Like Djokovic, Murray's standing as a great champion is undisputed.

Andy Murray - Wimbledon 2016

Image credit: AFP

He is his sport's outstanding number two, who is tantalisingly close to becoming only the 26th man since 1973 to become his sport’s official number one.
It should settle the argument for good about who is Britain’s greatest sports person of all time. If he does not reach his destination in the death throes of this year, expect him to scale the summit early in the New Year.
Murray is a much more potent player than those of yesteryear. You cannot simply judge tennis on how many Grand Slams a player wins, but you can ask how they would cope in more favourable times?
For Murray, reaching world number one by unseating a man who was world number one since the summer of 2014, who has held the position for 216 weeks, would be a feat unparalleled in British sport.
Perhaps as great if not greater than becoming the first British man since Fred Perry in 1936 to win Wimbledon three years ago. Unlike carting off a Grand Slam, attaining the world number spot rewards a consistency of performance over an extended period of time rather than just a fortnight.
No longer could the critics hit you with the line: “How can Britain’s greatest sportsman never have been number one in his sport?”
Murray has won seven titles this year, including a second Wimbledon, played in the Davis Cup semi-finals and won 53 out of his past 57 matches. It is astonishing return from the nearly man, who is about to become the man.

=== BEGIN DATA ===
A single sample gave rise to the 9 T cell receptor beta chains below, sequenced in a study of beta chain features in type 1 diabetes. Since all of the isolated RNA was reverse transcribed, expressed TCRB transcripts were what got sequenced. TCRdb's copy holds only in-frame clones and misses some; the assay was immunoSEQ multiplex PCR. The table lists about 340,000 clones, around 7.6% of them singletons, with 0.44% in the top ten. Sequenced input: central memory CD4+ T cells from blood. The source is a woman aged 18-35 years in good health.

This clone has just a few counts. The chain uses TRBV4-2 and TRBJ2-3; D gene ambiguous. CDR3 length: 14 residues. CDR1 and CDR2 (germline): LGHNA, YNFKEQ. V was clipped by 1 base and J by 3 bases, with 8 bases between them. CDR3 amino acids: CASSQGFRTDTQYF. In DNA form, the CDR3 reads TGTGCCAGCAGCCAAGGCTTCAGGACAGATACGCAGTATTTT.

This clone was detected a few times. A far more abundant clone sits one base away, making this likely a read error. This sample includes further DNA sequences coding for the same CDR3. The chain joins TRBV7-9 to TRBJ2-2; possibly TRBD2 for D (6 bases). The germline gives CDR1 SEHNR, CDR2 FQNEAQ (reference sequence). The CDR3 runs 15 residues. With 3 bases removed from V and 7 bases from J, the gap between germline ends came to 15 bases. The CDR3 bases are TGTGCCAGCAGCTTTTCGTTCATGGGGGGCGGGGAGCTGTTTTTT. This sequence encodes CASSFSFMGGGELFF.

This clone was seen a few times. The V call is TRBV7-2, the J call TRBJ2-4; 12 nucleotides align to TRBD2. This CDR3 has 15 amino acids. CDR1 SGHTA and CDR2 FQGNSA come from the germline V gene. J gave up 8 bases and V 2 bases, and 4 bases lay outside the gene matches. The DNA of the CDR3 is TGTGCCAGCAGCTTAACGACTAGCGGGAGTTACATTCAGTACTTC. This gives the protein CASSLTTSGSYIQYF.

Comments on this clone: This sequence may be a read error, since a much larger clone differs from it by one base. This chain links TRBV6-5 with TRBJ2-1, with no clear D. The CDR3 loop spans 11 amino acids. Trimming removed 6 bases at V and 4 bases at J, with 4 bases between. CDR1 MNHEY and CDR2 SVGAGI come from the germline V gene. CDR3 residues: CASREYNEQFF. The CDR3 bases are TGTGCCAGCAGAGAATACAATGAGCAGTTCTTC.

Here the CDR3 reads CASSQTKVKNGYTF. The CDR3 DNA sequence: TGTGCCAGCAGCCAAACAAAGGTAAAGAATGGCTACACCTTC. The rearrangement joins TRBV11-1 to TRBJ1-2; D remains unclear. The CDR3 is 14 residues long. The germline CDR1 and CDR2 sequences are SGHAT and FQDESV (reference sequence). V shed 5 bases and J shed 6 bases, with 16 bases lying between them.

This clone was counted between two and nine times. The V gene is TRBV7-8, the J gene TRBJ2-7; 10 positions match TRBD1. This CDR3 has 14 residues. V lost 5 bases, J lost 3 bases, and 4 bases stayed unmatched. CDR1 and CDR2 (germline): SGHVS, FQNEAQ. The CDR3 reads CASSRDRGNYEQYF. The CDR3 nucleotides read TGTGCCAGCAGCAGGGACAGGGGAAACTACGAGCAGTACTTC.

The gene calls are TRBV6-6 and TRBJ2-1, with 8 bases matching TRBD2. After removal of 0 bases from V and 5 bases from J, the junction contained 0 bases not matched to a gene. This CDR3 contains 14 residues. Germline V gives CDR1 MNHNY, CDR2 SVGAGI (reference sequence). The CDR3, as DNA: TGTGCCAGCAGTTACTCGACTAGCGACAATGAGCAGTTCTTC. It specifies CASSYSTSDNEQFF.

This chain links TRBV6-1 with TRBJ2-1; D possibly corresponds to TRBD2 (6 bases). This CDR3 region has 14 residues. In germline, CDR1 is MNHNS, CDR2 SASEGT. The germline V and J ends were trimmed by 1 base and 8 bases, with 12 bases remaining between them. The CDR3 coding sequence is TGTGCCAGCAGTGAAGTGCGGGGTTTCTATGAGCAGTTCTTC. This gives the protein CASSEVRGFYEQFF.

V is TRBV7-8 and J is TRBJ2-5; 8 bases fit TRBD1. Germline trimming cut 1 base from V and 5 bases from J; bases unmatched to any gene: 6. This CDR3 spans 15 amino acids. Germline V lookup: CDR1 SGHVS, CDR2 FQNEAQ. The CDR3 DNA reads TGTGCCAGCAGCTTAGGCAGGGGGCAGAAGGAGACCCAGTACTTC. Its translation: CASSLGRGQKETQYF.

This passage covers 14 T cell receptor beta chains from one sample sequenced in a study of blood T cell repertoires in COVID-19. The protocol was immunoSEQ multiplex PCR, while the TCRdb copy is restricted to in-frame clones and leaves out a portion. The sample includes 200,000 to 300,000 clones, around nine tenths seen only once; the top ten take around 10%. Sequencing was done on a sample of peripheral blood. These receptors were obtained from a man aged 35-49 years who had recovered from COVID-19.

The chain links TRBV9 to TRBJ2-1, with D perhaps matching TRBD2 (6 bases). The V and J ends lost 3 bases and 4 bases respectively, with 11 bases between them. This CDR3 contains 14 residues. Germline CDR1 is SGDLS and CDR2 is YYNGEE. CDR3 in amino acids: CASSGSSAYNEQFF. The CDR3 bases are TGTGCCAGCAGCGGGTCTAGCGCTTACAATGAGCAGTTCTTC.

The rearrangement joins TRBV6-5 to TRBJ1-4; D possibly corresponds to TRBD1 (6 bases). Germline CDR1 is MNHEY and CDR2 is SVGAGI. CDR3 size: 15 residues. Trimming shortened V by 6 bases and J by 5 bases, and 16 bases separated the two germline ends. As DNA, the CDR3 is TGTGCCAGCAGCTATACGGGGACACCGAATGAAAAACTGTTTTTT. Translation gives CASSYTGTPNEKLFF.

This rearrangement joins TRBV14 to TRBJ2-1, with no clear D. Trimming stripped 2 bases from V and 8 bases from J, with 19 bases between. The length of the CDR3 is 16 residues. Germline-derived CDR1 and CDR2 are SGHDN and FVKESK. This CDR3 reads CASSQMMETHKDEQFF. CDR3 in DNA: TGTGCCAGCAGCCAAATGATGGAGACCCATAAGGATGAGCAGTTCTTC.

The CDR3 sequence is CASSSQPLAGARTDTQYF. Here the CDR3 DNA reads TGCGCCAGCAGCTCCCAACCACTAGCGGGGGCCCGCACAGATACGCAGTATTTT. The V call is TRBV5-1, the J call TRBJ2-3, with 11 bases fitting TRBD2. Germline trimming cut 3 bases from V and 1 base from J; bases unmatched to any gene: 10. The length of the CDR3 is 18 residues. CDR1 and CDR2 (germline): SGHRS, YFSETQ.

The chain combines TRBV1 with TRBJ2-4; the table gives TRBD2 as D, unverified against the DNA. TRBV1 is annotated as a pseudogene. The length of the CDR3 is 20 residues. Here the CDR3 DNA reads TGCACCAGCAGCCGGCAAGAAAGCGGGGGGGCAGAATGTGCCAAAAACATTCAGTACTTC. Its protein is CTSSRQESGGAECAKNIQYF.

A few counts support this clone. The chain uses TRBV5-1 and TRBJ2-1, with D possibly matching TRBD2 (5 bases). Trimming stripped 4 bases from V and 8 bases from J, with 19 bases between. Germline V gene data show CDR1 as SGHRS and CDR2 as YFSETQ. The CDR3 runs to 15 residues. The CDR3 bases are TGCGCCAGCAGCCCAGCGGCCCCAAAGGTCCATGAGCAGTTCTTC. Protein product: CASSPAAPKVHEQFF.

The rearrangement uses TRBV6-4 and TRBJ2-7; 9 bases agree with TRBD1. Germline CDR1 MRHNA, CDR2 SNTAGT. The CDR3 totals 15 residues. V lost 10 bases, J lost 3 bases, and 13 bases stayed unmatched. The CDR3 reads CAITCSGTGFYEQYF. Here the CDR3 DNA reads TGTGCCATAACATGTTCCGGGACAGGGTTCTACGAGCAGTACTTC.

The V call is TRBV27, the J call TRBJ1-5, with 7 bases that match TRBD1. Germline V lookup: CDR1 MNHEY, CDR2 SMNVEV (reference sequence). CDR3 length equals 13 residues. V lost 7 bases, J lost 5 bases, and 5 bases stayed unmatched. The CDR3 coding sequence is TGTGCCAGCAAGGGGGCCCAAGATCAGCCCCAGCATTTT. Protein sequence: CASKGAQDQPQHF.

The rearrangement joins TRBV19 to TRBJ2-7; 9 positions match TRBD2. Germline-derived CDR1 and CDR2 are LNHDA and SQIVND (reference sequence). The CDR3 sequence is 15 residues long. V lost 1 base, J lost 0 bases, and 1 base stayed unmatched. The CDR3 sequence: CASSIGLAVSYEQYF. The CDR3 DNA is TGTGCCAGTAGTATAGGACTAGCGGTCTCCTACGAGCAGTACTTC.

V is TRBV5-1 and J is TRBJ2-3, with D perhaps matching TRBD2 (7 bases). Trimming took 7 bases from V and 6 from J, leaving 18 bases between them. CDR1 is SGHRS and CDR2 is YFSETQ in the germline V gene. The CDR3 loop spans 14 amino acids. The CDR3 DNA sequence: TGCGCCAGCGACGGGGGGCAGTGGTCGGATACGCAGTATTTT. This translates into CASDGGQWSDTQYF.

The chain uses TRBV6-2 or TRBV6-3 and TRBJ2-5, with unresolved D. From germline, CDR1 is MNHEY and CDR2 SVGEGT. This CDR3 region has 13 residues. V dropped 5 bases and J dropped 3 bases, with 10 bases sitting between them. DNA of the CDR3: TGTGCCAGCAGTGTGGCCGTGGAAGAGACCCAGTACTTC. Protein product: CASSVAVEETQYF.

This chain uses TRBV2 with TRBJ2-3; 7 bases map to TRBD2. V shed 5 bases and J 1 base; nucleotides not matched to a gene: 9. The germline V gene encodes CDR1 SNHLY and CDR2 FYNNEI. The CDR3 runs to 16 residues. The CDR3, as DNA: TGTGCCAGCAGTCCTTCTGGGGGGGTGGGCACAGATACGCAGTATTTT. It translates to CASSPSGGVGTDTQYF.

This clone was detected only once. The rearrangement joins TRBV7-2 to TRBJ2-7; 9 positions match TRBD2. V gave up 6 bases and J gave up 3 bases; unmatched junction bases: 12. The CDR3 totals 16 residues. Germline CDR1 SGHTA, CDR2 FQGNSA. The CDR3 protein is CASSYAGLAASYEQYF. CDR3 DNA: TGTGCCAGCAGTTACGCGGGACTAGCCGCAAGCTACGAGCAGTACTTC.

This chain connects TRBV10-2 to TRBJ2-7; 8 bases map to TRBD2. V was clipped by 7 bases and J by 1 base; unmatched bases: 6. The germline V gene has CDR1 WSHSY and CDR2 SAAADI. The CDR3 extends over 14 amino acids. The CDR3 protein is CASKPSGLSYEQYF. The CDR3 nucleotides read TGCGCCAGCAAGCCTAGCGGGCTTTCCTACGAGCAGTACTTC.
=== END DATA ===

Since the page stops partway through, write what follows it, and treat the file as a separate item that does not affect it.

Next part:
Andy Murray, vainqueur à Pékin

Image credit: AFP

Murray’s three Grand Slams between 2013-2016 are worth more than many men who carried off several more Grand Slams decades ago.
Due to sports science and the progression of athleticism in sport, it is no longer merely acceptable to be good at tennis. These days you must discover a fitness level greater than Iron Man tri-athletes taking on Kailua-Kona in Hawaii, and a mental staying power worthy of Garry Kasparov.
Replays of Rod Laver, Ken Roswall or even Murray's coach Ivan Lendl look like they are playing a different sport decades ago. Because they are.

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When you analyse where you would place Murray in the list of the sport’s all-time greats, it is difficult to escape from the conclusion that he is already inside the top five of all time.
Roger Federer, Novak Djokovic, Rafael Nadal, Pete Sampras and Murray would be a top five that would prompt debate, but an entirely reasonable proposition.
It is a belief that would only be strengthened if Murray uproots 12-time Grand Slam winner Djokvoic, who many already view as the greatest, at the summit of tennis.
Murray might never win a popularity contest. There is no trophy for that. Neither is there a trophy for becoming his game's number one.
Yet for Murray the significance of such a moment should not be undersold.